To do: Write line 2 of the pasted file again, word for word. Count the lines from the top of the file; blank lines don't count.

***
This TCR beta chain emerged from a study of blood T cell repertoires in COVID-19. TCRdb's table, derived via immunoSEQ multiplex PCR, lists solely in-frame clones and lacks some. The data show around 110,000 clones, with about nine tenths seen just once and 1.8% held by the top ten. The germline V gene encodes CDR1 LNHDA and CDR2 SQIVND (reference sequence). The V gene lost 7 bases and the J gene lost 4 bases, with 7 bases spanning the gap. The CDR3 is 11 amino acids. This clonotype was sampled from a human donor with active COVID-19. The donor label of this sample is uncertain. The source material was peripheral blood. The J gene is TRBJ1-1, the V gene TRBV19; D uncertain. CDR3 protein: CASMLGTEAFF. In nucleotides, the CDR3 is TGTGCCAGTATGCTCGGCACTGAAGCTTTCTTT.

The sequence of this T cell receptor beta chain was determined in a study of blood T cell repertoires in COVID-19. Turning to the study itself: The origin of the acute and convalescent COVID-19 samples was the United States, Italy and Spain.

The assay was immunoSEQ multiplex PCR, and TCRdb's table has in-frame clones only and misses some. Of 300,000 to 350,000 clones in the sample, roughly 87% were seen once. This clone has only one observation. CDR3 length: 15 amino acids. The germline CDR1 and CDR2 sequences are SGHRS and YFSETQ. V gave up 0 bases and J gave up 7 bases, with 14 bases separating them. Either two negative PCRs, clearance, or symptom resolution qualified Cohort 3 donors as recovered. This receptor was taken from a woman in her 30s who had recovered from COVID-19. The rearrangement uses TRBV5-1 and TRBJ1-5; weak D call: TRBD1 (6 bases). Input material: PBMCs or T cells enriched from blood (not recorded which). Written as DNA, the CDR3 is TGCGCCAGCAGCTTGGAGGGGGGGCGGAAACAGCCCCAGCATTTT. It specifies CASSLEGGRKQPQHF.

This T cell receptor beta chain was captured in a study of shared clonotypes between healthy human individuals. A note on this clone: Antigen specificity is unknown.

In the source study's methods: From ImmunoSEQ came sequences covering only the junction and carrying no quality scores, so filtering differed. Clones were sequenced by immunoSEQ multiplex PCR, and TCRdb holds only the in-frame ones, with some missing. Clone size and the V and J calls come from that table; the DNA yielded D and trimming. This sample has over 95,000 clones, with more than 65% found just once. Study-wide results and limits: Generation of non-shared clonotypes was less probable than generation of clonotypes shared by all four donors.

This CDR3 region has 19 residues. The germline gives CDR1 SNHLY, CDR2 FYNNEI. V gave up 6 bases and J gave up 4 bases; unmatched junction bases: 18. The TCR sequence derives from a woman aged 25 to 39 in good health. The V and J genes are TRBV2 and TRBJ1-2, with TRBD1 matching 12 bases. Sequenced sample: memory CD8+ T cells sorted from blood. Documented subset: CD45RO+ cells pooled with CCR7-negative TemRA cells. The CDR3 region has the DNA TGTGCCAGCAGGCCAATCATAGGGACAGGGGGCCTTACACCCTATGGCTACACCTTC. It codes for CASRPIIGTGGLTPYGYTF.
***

The sequence of this T cell receptor beta chain was determined in a study of blood T cell repertoires in COVID-19. Turning to the study itself: The origin of the acute and convalescent COVID-19 samples was the United States, Italy and Spain.